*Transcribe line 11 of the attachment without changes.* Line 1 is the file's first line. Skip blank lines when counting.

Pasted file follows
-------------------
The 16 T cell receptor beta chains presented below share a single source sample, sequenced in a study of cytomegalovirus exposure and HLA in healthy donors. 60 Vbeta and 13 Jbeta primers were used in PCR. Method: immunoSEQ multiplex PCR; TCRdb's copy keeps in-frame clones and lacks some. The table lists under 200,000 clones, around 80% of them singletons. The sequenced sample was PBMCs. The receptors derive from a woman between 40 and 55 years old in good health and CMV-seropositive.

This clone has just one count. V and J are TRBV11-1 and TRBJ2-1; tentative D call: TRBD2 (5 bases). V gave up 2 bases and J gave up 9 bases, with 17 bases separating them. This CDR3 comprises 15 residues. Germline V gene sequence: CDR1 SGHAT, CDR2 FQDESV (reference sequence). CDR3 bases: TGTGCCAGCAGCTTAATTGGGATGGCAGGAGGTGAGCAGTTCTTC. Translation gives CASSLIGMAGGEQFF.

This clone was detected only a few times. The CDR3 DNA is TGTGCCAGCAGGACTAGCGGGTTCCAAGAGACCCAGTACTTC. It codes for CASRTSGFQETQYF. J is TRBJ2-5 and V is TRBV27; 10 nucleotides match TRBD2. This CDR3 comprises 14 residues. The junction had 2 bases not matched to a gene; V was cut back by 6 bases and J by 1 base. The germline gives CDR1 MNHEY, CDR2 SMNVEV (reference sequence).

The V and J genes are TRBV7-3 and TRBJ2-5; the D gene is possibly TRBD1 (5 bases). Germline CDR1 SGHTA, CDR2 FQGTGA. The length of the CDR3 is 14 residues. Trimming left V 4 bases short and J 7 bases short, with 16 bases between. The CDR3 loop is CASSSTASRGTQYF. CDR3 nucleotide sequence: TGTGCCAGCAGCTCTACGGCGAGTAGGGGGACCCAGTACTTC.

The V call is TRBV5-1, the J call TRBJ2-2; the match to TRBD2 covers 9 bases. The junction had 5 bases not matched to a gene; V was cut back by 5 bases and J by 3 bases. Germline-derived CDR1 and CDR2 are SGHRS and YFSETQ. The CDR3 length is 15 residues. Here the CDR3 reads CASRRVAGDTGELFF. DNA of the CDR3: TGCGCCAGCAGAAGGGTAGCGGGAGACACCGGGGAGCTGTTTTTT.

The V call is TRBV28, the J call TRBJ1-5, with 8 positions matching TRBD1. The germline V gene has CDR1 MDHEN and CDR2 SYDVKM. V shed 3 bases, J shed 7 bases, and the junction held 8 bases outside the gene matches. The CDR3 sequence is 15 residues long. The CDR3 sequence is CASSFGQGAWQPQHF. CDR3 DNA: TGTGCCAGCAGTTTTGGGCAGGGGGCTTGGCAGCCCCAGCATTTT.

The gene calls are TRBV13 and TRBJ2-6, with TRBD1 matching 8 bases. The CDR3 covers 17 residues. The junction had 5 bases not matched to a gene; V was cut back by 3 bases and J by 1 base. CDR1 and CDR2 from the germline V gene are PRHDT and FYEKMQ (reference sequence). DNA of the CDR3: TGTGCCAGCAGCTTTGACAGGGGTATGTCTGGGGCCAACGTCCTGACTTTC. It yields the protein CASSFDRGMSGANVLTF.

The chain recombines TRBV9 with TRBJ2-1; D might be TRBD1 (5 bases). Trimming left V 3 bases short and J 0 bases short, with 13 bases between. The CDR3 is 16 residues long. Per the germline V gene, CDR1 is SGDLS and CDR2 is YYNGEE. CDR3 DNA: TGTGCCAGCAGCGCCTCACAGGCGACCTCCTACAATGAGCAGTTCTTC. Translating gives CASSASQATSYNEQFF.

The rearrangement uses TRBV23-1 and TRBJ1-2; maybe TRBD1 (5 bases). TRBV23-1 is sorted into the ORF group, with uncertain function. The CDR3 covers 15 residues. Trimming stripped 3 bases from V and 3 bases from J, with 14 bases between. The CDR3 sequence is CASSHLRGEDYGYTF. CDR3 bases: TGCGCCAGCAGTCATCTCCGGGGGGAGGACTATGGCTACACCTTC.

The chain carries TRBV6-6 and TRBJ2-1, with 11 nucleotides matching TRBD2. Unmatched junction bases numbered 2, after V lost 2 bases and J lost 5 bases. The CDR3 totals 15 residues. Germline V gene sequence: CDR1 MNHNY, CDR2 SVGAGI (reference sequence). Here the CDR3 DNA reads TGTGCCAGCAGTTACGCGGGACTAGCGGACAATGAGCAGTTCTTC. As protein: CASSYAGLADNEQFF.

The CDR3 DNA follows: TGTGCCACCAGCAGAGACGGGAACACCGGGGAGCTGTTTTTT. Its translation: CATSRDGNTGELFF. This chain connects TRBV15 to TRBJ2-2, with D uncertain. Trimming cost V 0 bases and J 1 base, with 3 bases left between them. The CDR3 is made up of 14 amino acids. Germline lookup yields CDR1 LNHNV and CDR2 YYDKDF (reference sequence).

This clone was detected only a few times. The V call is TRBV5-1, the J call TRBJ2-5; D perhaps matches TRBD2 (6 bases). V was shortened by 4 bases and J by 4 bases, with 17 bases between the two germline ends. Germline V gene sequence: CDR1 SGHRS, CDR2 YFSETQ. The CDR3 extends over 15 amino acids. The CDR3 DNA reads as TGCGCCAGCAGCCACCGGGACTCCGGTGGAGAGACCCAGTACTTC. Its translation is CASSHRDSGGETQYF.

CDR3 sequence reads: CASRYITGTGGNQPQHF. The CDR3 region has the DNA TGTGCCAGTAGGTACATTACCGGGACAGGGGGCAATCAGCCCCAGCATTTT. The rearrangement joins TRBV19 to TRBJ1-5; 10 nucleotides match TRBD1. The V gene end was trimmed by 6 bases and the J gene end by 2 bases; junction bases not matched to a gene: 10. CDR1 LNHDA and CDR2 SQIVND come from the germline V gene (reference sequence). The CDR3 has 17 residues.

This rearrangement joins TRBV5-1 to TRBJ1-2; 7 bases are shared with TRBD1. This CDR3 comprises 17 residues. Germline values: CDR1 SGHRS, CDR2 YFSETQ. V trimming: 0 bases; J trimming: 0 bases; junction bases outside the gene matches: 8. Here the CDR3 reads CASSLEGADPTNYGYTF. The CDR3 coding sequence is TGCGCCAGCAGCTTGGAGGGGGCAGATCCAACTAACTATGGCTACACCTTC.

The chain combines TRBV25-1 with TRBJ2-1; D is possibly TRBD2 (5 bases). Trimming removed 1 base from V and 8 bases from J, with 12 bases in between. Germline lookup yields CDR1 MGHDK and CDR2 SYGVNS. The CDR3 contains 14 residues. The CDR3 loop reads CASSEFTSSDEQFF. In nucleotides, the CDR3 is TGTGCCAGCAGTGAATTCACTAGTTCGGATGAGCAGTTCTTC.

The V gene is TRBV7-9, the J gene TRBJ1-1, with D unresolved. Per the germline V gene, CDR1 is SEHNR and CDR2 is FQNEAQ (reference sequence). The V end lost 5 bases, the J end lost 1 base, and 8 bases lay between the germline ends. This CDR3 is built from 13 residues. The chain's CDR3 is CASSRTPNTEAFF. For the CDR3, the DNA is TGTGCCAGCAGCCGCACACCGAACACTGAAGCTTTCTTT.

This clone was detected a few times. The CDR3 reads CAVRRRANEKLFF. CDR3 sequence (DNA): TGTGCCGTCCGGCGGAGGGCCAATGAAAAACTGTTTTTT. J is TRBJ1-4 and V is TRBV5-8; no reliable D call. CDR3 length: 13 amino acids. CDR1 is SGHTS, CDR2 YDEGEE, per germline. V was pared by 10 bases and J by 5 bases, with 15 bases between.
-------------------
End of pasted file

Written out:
The CDR3 DNA follows: TGTGCCACCAGCAGAGACGGGAACACCGGGGAGCTGTTTTTT. Its translation: CATSRDGNTGELFF. This chain connects TRBV15 to TRBJ2-2, with D uncertain. Trimming cost V 0 bases and J 1 base, with 3 bases left between them. The CDR3 is made up of 14 amino acids. Germline lookup yields CDR1 LNHNV and CDR2 YYDKDF (reference sequence).